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Mellon Grant Supports Values-Based Metrics Initiative to Transform Higher Education

August 16, 2019 College of Arts and Humanities | Women's Studies

HumetricsHSS

International partnership supports development and implementation of new methods for assessing humanities and social science research.

Michigan State University has received a $695,000 grant from The Andrew W. Mellon Foundation to fund the Humane Metrics for the Humanities and Social Sciences (HuMetricsHSS) initiative, an international partnership that supports the development and implementation of new methods for assessing the nature and quality of scholarship in the humanities and social sciences over the next 18 months. 

The HuMetricsHSS initiative aims to create and support a values-based framework that enables humanities and social sciences scholars to tell more textured and compelling stories about the impact of their research and the variety of ways it enriches public life. It is led by an international group including Nicky Agate, Assistant Director of Scholarly Communication and Digital Projects at Columbia University; Rebecca Kennison, Executive Director and Principal of the nonprofit K|N Consultants; Christopher P. Long, Dean of the College of Arts & Letters at Michigan State University and Professor of Philosophy; Jason Rhody, Program Director at the Social Science Research Council; Simone Sacchi, Open Science Librarian at the European University Institute; Bonnie Thornton Dill, Dean of the College of Arts and Humanities (ARHU) at the University of Maryland and Professor of Women’s Studies; and Penny Weber, Projects Coordinator at the Social Science Research Council.

At the heart of this work is the recognition that the culture of higher education is shaped by practices of scholarly communication. In an era in which metrics increasingly shape how scholarship is undertaken and evaluated, HuMetricsHSS takes an innovative approach that begins by identifying values that enrich practices of scholarship in order to expand the breadth of what counts as a “scholarly contribution."

By creating a more “humane” metrics framework, the initiative seeks to diminish the broad reliance on metrics that either presupposes value as reflected in “neutral” indicators (such as citations) or that fails to consider the question of value at all in a scholar’s work. Instead, HuMetricsHSS advances a practiced-based approach that is holistic, reflective, and transparent.

“By orienting scholars and institutions toward the values about which they care most deeply and by providing them with structured ways to intentionally embody those values in the practices by which knowledge is created, shared, and evaluated, we hope to help individuals, departments, colleges, and academic institutions reshape the culture of higher education so that it is more humane, supportive, and just,” Long said.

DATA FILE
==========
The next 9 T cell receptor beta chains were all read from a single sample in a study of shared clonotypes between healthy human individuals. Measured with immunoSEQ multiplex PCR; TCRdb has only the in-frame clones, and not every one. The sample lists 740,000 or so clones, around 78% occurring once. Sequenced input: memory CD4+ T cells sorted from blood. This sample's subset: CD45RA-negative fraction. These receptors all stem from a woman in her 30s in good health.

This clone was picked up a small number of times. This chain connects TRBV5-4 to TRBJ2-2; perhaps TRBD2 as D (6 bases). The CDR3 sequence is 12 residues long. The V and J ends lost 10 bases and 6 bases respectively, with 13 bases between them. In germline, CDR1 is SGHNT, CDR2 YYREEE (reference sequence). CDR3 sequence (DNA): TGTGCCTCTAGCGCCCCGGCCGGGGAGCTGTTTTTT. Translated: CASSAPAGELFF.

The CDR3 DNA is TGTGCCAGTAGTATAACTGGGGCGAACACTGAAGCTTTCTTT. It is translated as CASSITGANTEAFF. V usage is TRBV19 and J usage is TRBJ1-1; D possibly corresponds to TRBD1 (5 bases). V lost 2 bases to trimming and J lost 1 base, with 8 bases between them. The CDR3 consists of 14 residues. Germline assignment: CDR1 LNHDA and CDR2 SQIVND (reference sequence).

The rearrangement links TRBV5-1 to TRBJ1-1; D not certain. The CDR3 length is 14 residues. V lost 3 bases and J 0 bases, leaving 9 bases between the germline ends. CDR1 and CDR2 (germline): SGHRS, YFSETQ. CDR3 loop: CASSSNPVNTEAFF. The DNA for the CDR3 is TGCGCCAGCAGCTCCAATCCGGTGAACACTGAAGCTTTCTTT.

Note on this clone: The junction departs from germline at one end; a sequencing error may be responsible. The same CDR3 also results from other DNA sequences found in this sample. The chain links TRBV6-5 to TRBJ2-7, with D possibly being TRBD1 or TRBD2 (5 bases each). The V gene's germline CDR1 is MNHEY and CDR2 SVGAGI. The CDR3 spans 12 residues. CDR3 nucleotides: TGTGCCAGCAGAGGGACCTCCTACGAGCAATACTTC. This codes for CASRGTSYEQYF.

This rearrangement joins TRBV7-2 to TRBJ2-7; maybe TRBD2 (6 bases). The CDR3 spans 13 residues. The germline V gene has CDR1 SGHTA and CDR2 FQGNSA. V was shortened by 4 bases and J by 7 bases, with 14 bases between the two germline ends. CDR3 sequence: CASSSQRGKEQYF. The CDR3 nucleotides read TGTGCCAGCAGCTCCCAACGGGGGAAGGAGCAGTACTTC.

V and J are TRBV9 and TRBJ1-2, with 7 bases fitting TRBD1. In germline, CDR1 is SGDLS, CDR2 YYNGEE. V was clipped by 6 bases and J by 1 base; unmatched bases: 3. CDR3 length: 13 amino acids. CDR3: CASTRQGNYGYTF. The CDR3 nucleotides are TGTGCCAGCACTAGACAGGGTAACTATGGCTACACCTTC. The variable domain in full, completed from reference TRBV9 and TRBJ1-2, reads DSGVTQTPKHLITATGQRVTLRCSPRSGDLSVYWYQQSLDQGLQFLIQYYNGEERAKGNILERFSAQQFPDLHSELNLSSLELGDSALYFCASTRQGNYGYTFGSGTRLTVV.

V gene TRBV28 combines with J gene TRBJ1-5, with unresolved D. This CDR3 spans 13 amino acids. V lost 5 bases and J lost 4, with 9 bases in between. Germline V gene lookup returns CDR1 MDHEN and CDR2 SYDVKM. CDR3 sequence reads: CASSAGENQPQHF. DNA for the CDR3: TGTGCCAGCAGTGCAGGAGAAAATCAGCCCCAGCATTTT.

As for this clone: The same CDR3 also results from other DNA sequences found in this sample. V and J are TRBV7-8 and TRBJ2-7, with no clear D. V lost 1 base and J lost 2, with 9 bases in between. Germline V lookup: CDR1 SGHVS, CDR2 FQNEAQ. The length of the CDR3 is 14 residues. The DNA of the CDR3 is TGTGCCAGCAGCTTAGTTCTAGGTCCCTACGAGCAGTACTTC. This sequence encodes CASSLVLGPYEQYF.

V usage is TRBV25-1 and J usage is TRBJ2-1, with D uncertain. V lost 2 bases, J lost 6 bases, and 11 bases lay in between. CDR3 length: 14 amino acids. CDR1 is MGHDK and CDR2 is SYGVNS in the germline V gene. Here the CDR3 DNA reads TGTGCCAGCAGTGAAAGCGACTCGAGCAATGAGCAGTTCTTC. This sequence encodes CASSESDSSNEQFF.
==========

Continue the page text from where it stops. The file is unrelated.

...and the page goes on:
Over the next 18 months, the Mellon grant will fund onsite values-focused workshops at a number of institutions in the US and the EU, research into the current processes of scholarly evaluation, the creation of a values toolkit, and continued development of HuMetricsHSS software.

“The work Dean Long and I are doing to engage our colleagues across the Big 10 Academic Alliance will help the HuMetricsHSS team assess how campuses in the United States and European Union utilize metrics in HSS,” Thornton Dill said. “This work will provide a framework for measuring impact that reflects the values and modes of inquiry in our fields."

By the end of this grant period, the research team anticipates that pilots of the HuMetricsHSS framework will be deployed by several institutions at some level and progress will be made on building a replicable model to advance adoption beyond these pilots. The team also is working on more direct engagement and robust collaborations with other like-minded projects and related institutions and furthering research software infrastructure for scholarly and administrative use.

“Success in achieving these goals will in part be measured by an increase in those using the toolkit and undertaking these critical conversations even without our direct involvement,” Long said. “While we are hopeful that HuMetricsHSS will gain traction during this phase of the work, the next phase — designed to expand and reinforce the work done now — will require considerable additional funding to integrate the values-based HuMetricsHSS approach into all aspects of faculty and staff development at a wide diversity of institutions around the world.”

This is the second Mellon grant received by Michigan State University to support the HuMetricsHSS initiative. The first was for $309,000, which funded an 18-month pilot that included a series of workshops bringing together scholars from a variety of institutions in the US and Europe to identify and define values and practices that enrich scholarship. From these workshops, the HuMetricsHSS team further refined their approach to better recognize, promote, and nurture scholarly practices by creating a small set of use cases for applying the values-based framework and the second round of funding will allow a deeper institutional engagement both in the US and the EU.